Namesake mountain drew shorebird artist to Alaska
The Kachemak Bay Shorebird Festival featured artists have much in common in their choice of subject — shorebirds, of course — but Mary Bee Kaufman, this year’s featured artist, stands out among them in one way: She’s the only featured artist to have an Alaska peak named after her.
It’s that mountain that brought Kaufman up to Alaska.
Located just west of Lake Peters and Lake Schrader in the Brooks Range, Mount Mary got its name when Kaufman’s father, James W. Bee, explored the Arctic National Wildlife Refuge in 1951 and 1952. A field biologist and author of “The Mammals of the North Slope,” Bee named many features after family members.
Born, raised and educated in Lawrence, Kan., Kaufman, 61, graduated with a bachelor of science degree in geology from the University of Kansas. She came up to Alaska in 1986. Bush pilot Doug Stern flew her to the base of the mountain in late May.
“I went to climb my mountain. It turned out across the way was Mount Chamberlain,” she said.
She and Stern bagged that peak instead and never climbed Mount Mary.
“It’s hanging out there. I’ve got it to do,” Kaufman said.
That adventure led to a life in Alaska, mostly in the Denali National Park area. She met her husband, photographer Steve Kaufman, while working at the Kantishna Roadhouse. She put together a natural history program at Kantishna and developed a guiding program there.
Coming to Alaska fulfilled an urge to get closer to the natural world that became more intense after college. She worked with the Girl Scouts, as an archaeologist and naturalist, and did land use mapping in Nepal.
“When I came up to Alaska, that’s when I started looking more at natural history,” Kaufman said. “It gave me the opportunity of really sketching and looking at a variety of things in the natural world.”
Her father also did field sketching and influenced her. She began doing sketches as a young girl.
“It comes naturally,” she said.
Steve had bought a cabin in Homer out East End Road, and they started coming down here in 1997, wintering in Homer and spending summers in Denali National Park.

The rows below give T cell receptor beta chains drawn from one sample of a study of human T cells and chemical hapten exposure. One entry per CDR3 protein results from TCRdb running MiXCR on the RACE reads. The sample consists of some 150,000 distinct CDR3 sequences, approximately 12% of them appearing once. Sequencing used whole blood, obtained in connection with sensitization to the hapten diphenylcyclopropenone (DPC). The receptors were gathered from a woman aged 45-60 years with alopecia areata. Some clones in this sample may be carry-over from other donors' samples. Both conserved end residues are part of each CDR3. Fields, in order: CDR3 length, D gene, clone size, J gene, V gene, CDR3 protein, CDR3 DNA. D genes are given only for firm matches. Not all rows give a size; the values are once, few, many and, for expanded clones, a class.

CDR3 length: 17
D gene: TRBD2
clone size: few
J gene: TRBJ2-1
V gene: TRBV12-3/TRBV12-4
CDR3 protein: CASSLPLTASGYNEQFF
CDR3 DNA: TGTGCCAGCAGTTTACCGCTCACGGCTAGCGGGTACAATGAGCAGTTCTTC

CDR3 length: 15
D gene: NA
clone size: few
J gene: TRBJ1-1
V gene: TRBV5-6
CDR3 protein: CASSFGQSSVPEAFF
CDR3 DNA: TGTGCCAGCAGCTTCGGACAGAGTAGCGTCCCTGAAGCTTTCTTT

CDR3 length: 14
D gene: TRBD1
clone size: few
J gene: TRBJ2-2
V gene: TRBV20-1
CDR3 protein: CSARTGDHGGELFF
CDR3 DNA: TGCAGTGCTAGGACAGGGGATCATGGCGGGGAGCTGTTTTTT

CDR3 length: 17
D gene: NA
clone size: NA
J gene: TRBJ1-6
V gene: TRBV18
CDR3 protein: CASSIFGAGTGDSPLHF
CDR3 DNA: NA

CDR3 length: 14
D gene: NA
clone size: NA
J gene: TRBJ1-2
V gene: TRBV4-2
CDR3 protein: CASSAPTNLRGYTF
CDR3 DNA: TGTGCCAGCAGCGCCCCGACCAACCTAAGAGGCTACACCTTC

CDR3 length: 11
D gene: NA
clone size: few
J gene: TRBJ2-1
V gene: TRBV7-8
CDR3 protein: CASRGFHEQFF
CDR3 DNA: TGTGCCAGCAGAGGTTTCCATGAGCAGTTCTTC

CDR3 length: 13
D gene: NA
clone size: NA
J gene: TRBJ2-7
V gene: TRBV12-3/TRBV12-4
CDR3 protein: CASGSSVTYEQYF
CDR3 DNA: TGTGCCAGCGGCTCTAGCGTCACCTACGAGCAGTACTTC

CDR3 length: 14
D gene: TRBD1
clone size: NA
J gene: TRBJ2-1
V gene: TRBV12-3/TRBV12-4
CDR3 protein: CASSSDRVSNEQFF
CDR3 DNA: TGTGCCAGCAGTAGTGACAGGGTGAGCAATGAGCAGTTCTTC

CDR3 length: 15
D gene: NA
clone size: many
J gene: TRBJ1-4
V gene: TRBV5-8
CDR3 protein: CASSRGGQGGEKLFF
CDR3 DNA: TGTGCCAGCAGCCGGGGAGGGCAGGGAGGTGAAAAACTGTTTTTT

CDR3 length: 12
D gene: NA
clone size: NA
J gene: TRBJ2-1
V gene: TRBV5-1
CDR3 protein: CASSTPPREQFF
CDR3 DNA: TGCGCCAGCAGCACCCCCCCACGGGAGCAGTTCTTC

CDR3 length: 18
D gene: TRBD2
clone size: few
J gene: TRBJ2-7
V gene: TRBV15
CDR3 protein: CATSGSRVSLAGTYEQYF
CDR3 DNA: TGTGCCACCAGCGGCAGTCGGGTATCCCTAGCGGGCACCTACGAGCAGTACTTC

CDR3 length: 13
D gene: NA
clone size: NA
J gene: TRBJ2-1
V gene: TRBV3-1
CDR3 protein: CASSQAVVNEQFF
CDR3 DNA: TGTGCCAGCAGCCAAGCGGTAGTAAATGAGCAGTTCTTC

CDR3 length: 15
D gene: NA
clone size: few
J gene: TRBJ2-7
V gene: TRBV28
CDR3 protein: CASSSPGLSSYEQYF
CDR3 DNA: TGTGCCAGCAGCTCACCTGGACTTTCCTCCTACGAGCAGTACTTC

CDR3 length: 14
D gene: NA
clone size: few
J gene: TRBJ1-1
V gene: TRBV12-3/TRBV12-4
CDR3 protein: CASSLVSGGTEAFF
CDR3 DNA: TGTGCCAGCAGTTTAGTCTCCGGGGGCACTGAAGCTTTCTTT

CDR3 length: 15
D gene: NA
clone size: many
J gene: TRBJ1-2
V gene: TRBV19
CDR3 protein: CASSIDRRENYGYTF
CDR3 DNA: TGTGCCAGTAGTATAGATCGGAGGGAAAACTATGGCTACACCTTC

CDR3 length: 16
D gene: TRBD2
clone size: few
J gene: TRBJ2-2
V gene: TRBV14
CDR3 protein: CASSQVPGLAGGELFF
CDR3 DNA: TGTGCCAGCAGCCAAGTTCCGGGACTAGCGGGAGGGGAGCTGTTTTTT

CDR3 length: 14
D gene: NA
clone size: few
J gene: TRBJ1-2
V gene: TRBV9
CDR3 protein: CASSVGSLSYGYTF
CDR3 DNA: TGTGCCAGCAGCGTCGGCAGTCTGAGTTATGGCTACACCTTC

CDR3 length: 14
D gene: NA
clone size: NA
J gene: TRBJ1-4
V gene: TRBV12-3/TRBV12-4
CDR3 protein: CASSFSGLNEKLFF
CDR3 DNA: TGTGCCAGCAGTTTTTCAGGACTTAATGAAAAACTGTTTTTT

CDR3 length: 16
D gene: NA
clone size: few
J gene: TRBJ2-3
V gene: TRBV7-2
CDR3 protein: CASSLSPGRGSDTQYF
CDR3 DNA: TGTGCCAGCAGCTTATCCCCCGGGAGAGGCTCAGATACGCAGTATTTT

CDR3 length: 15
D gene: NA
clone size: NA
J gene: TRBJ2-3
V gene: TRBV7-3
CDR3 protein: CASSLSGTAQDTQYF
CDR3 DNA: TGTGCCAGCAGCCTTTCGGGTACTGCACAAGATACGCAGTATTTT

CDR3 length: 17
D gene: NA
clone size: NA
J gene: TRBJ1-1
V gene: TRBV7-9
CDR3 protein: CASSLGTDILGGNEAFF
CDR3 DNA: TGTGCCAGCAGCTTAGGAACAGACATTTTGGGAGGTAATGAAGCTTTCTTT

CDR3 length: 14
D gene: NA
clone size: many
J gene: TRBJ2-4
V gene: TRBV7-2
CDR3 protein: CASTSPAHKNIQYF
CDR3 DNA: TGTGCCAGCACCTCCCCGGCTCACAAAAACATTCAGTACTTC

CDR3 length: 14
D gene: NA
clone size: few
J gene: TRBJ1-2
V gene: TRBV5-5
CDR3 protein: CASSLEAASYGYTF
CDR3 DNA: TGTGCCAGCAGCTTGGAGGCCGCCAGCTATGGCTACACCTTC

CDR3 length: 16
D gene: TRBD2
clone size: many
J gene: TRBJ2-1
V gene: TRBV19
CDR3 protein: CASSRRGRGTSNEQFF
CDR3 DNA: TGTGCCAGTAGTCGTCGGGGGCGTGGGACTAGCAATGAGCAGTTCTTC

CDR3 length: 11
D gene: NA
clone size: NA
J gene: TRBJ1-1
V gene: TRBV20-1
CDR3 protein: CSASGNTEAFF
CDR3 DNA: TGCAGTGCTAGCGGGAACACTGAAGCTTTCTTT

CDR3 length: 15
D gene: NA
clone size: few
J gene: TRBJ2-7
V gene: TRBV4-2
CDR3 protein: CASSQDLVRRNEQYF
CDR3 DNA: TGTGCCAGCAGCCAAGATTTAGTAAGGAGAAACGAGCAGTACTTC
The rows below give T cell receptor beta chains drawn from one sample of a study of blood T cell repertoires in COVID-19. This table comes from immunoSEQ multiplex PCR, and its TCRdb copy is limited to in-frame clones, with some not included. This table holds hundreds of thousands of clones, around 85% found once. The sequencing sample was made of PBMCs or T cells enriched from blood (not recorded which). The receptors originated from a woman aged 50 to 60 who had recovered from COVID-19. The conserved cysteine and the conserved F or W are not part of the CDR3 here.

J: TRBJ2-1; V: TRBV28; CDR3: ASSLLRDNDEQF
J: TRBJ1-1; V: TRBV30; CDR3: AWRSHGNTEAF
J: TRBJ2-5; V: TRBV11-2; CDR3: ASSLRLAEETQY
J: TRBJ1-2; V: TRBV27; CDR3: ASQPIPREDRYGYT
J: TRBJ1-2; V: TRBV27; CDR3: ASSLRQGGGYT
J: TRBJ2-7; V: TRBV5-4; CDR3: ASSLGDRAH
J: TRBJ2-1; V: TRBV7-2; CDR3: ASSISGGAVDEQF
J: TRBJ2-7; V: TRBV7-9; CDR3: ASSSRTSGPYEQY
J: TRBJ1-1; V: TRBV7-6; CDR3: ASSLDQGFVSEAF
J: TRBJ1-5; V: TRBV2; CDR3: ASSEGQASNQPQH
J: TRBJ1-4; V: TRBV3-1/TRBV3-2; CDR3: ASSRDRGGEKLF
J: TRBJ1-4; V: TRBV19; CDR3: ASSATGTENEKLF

“I was like ‘Oh my God,’” she said of first seeing Kachemak Bay. “I started working with the Center for Alaskan Coastal Studies and all these amazing organizations that make Homer so healthy.”
The Kaufmans now spend most of their time in a house off the grid south of Denali at the south end of Broad Pass.
Kaufman began doing watercolor paintings when she took a class in Homer with the late Paula Dickey.
“It was like a whole new world. That’s when I started getting into these bird paintings and illustrations,” Kaufman said. “The paintings come out of a combination of techniques I’ve learned here from the arts community, from Paula Dickey.”
With her husband, Kaufman travels frequently, photographing, guiding and writing. She has written the text for some of Steve’s photo essays in magazines like Geo. She also keeps travel journals and draws.
“I’ve always journaled,” Kaufman said. “Whenever I go on a trip I just fill these eight-and-a-half by eleven sketchbooks.”
As a naturalist, Kaufman said she is drawn to observing and sketching birds. She described her home near Denali in terms of the birds she sees there: two species of swans, lesser yellow legs, Bonaparte gulls, Pacific loons, herring gulls and ravens.
“Birds just become part of your lifestyle, especially every spring,” she said. “I started to sketch more birds. It became part of my sketching on a regular basis.”
Kaufman did this year’s shorebird festival poster and T-shirt design of a red knot, illustrating the theme “from Baja to Beaufort: Every wingbeat counts.”
Lately Kaufman has become interested in quilting, particularly the idea of deconstructed quilts as seen in the work of Ree Nancarrow, another Denali area artist.
“You work with a palette of colors and create these shapes and then cut it up and reconstruct it,” Kaufman said.
One piece in her show uses that technique. It’s an illustration of a circle surrounding a shorebird in flight, but the circle has been divided into squares and rearranged.
“I cut it up and reconstructed it with a sense of more broken flow, but yet you still get a sense of flow,” she said.
That uses a lesson Dickey taught her, Kaufman said.
“The one thing I learned from Paula is to keep it simple,” she said. “Use a shape and go with that shape and try not to keep it from being too complex.”
Kaufman has a show, “Peeps, Pilferers, Paddlers and Banditry, ” on display through June 5 at Fireweed Gallery. As part of her work with the shorebird festival, Kaufman teaches a class, “Drawing in the Field,” from 9:30 a.m.-10:30 a.m. Saturday, meeting at the Alaska Islands and Ocean Visitors Center before heading out to sketch birds and nature. Kaufman scheduled her class to follow John Martin’s “Bird Anatomy for Artists,” meeting from 8:30-9:30 a.m. Saturday, also at Islands and Ocean.
“People will have the opportunity to learn about the physiology about birds and then get out in the field with me,” Kaufman said. “We’re hoping to make this a package here.”
Martin’s class is free and Kaufman’s class is $5, space available. Register through shorebird headquarters at the Homer Chamber of Commerce.
Michael Armstrong can be reached at michael.
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